$$\hat{Y}\left(\mathbf{s}{0}\right)=\frac{1}{\sum{i=1}^{n} \frac{1}{d_{i 0}}} \sum_{i=1}^{n} \frac{y\left(\mathbf{s}{i}\right)}{d{i 0}}$$
Variations in the basic IDW methods are introduced by replacing $d_{i 0}$ by the $p$ th power, $d_{i 0}^{p}$ for some values of $p>0$. The higher the value of $p$, the quicker the rate of decay of influence of the distant observations in the interpolation. Note that it is not possible to attach any uncertainty measure to the individual predictions $Y\left(\mathbf{s}{0}\right)$ since a joint model has not been specified for the random vector $Y\left(\mathbf{s}{0}\right), Y\left(\mathbf{s}{1}\right), \ldots, Y\left(\mathbf{s}{n}\right)$. However, in practice, an overall error rate such as the root mean square prediction error can be calculated for set aside validation data sets. Such an overall error rate will fail to ascertain uncertainty for prediction at an individual location.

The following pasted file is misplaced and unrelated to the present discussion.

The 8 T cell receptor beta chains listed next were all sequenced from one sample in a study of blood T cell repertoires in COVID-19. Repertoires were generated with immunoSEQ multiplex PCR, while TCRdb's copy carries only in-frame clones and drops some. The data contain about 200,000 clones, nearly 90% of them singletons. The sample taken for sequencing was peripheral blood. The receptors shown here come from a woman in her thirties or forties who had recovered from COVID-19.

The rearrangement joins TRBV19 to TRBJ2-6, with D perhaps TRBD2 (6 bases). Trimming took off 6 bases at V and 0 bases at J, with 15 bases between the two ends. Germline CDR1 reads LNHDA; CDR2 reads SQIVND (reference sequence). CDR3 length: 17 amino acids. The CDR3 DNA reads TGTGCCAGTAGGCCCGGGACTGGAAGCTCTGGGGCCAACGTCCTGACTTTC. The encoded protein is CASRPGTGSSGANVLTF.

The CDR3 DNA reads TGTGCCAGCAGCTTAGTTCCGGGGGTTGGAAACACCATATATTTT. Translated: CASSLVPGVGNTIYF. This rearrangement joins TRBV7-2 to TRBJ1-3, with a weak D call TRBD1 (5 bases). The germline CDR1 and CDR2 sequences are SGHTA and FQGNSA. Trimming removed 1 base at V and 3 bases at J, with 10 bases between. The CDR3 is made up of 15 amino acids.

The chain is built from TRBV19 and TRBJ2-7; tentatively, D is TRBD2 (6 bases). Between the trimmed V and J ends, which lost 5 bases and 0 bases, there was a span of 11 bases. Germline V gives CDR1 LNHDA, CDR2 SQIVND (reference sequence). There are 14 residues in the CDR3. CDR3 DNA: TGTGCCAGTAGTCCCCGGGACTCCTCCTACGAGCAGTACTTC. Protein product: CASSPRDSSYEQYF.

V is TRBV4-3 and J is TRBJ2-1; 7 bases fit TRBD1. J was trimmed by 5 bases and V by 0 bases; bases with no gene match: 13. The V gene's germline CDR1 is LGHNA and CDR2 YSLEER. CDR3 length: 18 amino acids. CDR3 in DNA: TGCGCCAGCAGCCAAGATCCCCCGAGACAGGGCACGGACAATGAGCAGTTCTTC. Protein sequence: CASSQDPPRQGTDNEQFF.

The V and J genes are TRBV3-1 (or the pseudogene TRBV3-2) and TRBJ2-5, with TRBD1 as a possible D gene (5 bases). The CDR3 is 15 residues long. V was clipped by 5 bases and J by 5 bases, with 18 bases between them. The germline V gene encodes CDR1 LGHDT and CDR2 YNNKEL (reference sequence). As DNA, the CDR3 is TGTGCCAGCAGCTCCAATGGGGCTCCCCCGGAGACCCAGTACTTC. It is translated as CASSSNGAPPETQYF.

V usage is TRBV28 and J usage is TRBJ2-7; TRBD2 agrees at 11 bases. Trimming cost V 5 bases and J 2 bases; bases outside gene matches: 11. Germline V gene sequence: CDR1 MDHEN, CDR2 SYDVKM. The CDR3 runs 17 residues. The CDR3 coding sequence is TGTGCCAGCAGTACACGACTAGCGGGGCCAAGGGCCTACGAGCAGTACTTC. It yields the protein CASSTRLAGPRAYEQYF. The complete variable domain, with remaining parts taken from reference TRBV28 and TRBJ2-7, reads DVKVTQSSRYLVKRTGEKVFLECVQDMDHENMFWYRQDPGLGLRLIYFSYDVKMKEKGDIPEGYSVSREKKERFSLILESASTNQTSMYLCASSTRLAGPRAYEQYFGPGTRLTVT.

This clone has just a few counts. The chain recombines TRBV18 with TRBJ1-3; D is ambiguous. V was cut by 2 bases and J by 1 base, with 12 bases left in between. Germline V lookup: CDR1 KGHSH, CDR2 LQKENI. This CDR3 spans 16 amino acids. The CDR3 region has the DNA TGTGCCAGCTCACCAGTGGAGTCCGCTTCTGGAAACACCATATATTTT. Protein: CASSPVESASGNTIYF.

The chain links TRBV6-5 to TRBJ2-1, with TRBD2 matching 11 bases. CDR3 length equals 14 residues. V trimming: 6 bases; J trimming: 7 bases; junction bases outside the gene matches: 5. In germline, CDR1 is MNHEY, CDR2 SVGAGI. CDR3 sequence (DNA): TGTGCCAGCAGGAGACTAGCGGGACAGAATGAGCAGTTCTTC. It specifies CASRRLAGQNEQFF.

There are many methods for smoothing areal data as well. One such method is inspired by what are known as conditionally auto-regressive (CAR) models which will be discussed more formally later in Section 2.14. In implementing this method we first need to define a neighborhood structure.

## 统计代写|贝叶斯统计代写beyesian statistics代考|Measures of spatial association for areal data

C=(n−1)2∑一世≠j在一世j∑一世=1n∑j=1n在一世j(是一世−是j)2∑一世=1n(是一世−是¯)2.

## 统计代写|贝叶斯统计代写beyesian statistics代考|Internal and external standardization for areal data

r¯=∑一世=1ķ是一世∑一世=1ķn一世